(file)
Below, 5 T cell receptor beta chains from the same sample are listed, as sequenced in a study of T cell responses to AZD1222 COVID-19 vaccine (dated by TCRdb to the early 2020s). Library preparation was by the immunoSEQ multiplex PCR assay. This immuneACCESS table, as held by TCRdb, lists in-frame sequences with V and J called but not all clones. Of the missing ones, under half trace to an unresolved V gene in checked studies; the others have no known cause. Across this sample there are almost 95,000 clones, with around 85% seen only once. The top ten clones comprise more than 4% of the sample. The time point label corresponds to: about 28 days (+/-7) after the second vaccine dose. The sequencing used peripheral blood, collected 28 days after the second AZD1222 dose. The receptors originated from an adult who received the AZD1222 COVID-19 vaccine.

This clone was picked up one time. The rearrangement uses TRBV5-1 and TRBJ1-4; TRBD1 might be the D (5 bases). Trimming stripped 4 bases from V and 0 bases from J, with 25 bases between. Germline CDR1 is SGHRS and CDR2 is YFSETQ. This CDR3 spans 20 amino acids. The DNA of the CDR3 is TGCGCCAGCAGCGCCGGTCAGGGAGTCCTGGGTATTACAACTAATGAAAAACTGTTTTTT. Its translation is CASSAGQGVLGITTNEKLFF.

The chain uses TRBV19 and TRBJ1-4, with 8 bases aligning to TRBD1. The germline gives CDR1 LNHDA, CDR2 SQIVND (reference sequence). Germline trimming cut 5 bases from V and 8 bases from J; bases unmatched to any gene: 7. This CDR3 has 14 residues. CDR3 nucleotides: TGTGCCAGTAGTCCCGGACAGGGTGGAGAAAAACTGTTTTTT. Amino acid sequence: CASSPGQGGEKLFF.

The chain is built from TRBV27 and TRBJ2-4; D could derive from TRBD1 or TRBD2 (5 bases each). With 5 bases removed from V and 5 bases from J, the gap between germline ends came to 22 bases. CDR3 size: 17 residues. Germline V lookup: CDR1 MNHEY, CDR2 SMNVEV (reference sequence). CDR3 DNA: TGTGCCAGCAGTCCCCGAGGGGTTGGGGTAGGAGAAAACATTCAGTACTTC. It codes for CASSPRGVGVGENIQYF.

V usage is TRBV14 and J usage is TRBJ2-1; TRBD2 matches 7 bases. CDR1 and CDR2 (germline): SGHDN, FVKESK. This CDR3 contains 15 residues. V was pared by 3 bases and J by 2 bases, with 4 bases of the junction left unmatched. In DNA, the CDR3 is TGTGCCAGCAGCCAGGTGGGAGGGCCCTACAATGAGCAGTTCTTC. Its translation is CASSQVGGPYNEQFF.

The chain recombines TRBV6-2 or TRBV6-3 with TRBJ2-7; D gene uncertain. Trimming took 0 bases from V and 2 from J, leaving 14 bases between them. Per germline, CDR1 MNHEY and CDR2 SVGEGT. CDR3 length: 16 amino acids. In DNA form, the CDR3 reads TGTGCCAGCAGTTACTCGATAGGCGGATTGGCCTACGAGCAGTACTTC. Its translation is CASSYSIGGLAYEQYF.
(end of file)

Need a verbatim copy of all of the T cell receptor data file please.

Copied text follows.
Below, 5 T cell receptor beta chains from the same sample are listed, as sequenced in a study of T cell responses to AZD1222 COVID-19 vaccine (dated by TCRdb to the early 2020s). Library preparation was by the immunoSEQ multiplex PCR assay. This immuneACCESS table, as held by TCRdb, lists in-frame sequences with V and J called but not all clones. Of the missing ones, under half trace to an unresolved V gene in checked studies; the others have no known cause. Across this sample there are almost 95,000 clones, with around 85% seen only once. The top ten clones comprise more than 4% of the sample. The time point label corresponds to: about 28 days (+/-7) after the second vaccine dose. The sequencing used peripheral blood, collected 28 days after the second AZD1222 dose. The receptors originated from an adult who received the AZD1222 COVID-19 vaccine.

This clone was picked up one time. The rearrangement uses TRBV5-1 and TRBJ1-4; TRBD1 might be the D (5 bases). Trimming stripped 4 bases from V and 0 bases from J, with 25 bases between. Germline CDR1 is SGHRS and CDR2 is YFSETQ. This CDR3 spans 20 amino acids. The DNA of the CDR3 is TGCGCCAGCAGCGCCGGTCAGGGAGTCCTGGGTATTACAACTAATGAAAAACTGTTTTTT. Its translation is CASSAGQGVLGITTNEKLFF.

The chain uses TRBV19 and TRBJ1-4, with 8 bases aligning to TRBD1. The germline gives CDR1 LNHDA, CDR2 SQIVND (reference sequence). Germline trimming cut 5 bases from V and 8 bases from J; bases unmatched to any gene: 7. This CDR3 has 14 residues. CDR3 nucleotides: TGTGCCAGTAGTCCCGGACAGGGTGGAGAAAAACTGTTTTTT. Amino acid sequence: CASSPGQGGEKLFF.

The chain is built from TRBV27 and TRBJ2-4; D could derive from TRBD1 or TRBD2 (5 bases each). With 5 bases removed from V and 5 bases from J, the gap between germline ends came to 22 bases. CDR3 size: 17 residues. Germline V lookup: CDR1 MNHEY, CDR2 SMNVEV (reference sequence). CDR3 DNA: TGTGCCAGCAGTCCCCGAGGGGTTGGGGTAGGAGAAAACATTCAGTACTTC. It codes for CASSPRGVGVGENIQYF.

V usage is TRBV14 and J usage is TRBJ2-1; TRBD2 matches 7 bases. CDR1 and CDR2 (germline): SGHDN, FVKESK. This CDR3 contains 15 residues. V was pared by 3 bases and J by 2 bases, with 4 bases of the junction left unmatched. In DNA, the CDR3 is TGTGCCAGCAGCCAGGTGGGAGGGCCCTACAATGAGCAGTTCTTC. Its translation is CASSQVGGPYNEQFF.

The chain recombines TRBV6-2 or TRBV6-3 with TRBJ2-7; D gene uncertain. Trimming took 0 bases from V and 2 from J, leaving 14 bases between them. Per germline, CDR1 MNHEY and CDR2 SVGEGT. CDR3 length: 16 amino acids. In DNA form, the CDR3 reads TGTGCCAGCAGTTACTCGATAGGCGGATTGGCCTACGAGCAGTACTTC. Its translation is CASSYSIGGLAYEQYF.